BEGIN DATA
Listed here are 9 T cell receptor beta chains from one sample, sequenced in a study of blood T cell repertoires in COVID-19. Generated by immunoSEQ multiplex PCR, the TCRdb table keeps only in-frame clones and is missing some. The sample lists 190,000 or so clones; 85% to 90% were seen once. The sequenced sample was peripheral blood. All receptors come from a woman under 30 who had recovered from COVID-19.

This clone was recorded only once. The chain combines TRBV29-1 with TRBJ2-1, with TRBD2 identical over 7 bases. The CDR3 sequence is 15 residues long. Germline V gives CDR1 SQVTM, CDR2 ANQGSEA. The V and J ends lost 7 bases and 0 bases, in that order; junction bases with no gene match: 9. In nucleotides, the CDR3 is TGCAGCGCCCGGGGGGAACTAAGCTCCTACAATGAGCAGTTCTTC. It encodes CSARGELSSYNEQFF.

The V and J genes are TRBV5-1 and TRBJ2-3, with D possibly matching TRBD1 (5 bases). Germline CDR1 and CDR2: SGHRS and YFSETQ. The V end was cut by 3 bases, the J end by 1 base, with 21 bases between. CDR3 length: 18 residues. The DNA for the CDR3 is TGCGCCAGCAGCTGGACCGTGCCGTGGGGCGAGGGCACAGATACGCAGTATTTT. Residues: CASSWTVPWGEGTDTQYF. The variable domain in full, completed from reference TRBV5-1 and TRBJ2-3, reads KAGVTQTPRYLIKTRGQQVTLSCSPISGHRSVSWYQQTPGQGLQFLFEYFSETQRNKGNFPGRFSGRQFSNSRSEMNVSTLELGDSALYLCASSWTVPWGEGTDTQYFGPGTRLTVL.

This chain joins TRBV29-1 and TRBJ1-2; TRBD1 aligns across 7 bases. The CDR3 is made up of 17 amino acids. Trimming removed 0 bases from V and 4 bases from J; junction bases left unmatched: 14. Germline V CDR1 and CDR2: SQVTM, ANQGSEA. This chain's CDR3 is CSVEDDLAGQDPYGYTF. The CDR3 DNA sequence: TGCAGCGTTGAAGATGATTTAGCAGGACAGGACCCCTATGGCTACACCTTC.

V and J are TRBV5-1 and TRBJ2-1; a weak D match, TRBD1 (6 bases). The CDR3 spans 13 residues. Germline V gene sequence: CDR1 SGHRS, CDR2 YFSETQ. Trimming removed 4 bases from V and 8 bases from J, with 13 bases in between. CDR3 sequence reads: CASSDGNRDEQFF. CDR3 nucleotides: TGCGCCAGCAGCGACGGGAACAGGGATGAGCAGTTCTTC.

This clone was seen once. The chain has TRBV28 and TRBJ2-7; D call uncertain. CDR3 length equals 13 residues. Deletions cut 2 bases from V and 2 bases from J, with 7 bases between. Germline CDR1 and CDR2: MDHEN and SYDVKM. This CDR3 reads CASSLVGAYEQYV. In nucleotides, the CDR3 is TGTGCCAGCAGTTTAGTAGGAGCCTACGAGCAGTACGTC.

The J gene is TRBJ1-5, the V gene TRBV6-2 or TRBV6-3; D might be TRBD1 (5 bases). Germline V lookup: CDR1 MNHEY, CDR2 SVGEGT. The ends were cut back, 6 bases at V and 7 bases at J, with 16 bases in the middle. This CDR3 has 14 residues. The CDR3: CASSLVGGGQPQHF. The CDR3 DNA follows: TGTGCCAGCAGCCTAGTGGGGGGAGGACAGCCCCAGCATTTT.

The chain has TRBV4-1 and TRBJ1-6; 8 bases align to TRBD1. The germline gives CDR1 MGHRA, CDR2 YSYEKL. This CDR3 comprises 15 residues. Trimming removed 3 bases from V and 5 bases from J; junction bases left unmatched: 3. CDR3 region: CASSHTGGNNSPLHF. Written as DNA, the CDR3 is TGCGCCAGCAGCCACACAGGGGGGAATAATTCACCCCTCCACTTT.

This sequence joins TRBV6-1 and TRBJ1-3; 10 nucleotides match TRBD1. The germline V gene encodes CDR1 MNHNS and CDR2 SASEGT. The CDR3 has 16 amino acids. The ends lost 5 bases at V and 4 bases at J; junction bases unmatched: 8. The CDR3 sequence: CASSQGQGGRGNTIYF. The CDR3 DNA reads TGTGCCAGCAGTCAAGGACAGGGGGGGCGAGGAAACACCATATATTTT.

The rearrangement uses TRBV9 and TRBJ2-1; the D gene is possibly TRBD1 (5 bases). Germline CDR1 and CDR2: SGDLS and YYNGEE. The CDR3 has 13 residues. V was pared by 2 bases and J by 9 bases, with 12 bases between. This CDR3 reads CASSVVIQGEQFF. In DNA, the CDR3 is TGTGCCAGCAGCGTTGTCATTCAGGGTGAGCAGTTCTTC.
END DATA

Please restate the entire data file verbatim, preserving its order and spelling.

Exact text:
Listed here are 9 T cell receptor beta chains from one sample, sequenced in a study of blood T cell repertoires in COVID-19. Generated by immunoSEQ multiplex PCR, the TCRdb table keeps only in-frame clones and is missing some. The sample lists 190,000 or so clones; 85% to 90% were seen once. The sequenced sample was peripheral blood. All receptors come from a woman under 30 who had recovered from COVID-19.

This clone was recorded only once. The chain combines TRBV29-1 with TRBJ2-1, with TRBD2 identical over 7 bases. The CDR3 sequence is 15 residues long. Germline V gives CDR1 SQVTM, CDR2 ANQGSEA. The V and J ends lost 7 bases and 0 bases, in that order; junction bases with no gene match: 9. In nucleotides, the CDR3 is TGCAGCGCCCGGGGGGAACTAAGCTCCTACAATGAGCAGTTCTTC. It encodes CSARGELSSYNEQFF.

The V and J genes are TRBV5-1 and TRBJ2-3, with D possibly matching TRBD1 (5 bases). Germline CDR1 and CDR2: SGHRS and YFSETQ. The V end was cut by 3 bases, the J end by 1 base, with 21 bases between. CDR3 length: 18 residues. The DNA for the CDR3 is TGCGCCAGCAGCTGGACCGTGCCGTGGGGCGAGGGCACAGATACGCAGTATTTT. Residues: CASSWTVPWGEGTDTQYF. The variable domain in full, completed from reference TRBV5-1 and TRBJ2-3, reads KAGVTQTPRYLIKTRGQQVTLSCSPISGHRSVSWYQQTPGQGLQFLFEYFSETQRNKGNFPGRFSGRQFSNSRSEMNVSTLELGDSALYLCASSWTVPWGEGTDTQYFGPGTRLTVL.

This chain joins TRBV29-1 and TRBJ1-2; TRBD1 aligns across 7 bases. The CDR3 is made up of 17 amino acids. Trimming removed 0 bases from V and 4 bases from J; junction bases left unmatched: 14. Germline V CDR1 and CDR2: SQVTM, ANQGSEA. This chain's CDR3 is CSVEDDLAGQDPYGYTF. The CDR3 DNA sequence: TGCAGCGTTGAAGATGATTTAGCAGGACAGGACCCCTATGGCTACACCTTC.

V and J are TRBV5-1 and TRBJ2-1; a weak D match, TRBD1 (6 bases). The CDR3 spans 13 residues. Germline V gene sequence: CDR1 SGHRS, CDR2 YFSETQ. Trimming removed 4 bases from V and 8 bases from J, with 13 bases in between. CDR3 sequence reads: CASSDGNRDEQFF. CDR3 nucleotides: TGCGCCAGCAGCGACGGGAACAGGGATGAGCAGTTCTTC.

This clone was seen once. The chain has TRBV28 and TRBJ2-7; D call uncertain. CDR3 length equals 13 residues. Deletions cut 2 bases from V and 2 bases from J, with 7 bases between. Germline CDR1 and CDR2: MDHEN and SYDVKM. This CDR3 reads CASSLVGAYEQYV. In nucleotides, the CDR3 is TGTGCCAGCAGTTTAGTAGGAGCCTACGAGCAGTACGTC.

The J gene is TRBJ1-5, the V gene TRBV6-2 or TRBV6-3; D might be TRBD1 (5 bases). Germline V lookup: CDR1 MNHEY, CDR2 SVGEGT. The ends were cut back, 6 bases at V and 7 bases at J, with 16 bases in the middle. This CDR3 has 14 residues. The CDR3: CASSLVGGGQPQHF. The CDR3 DNA follows: TGTGCCAGCAGCCTAGTGGGGGGAGGACAGCCCCAGCATTTT.

The chain has TRBV4-1 and TRBJ1-6; 8 bases align to TRBD1. The germline gives CDR1 MGHRA, CDR2 YSYEKL. This CDR3 comprises 15 residues. Trimming removed 3 bases from V and 5 bases from J; junction bases left unmatched: 3. CDR3 region: CASSHTGGNNSPLHF. Written as DNA, the CDR3 is TGCGCCAGCAGCCACACAGGGGGGAATAATTCACCCCTCCACTTT.

This sequence joins TRBV6-1 and TRBJ1-3; 10 nucleotides match TRBD1. The germline V gene encodes CDR1 MNHNS and CDR2 SASEGT. The CDR3 has 16 amino acids. The ends lost 5 bases at V and 4 bases at J; junction bases unmatched: 8. The CDR3 sequence: CASSQGQGGRGNTIYF. The CDR3 DNA reads TGTGCCAGCAGTCAAGGACAGGGGGGGCGAGGAAACACCATATATTTT.

The rearrangement uses TRBV9 and TRBJ2-1; the D gene is possibly TRBD1 (5 bases). Germline CDR1 and CDR2: SGDLS and YYNGEE. The CDR3 has 13 residues. V was pared by 2 bases and J by 9 bases, with 12 bases between. This CDR3 reads CASSVVIQGEQFF. In DNA, the CDR3 is TGTGCCAGCAGCGTTGTCATTCAGGGTGAGCAGTTCTTC.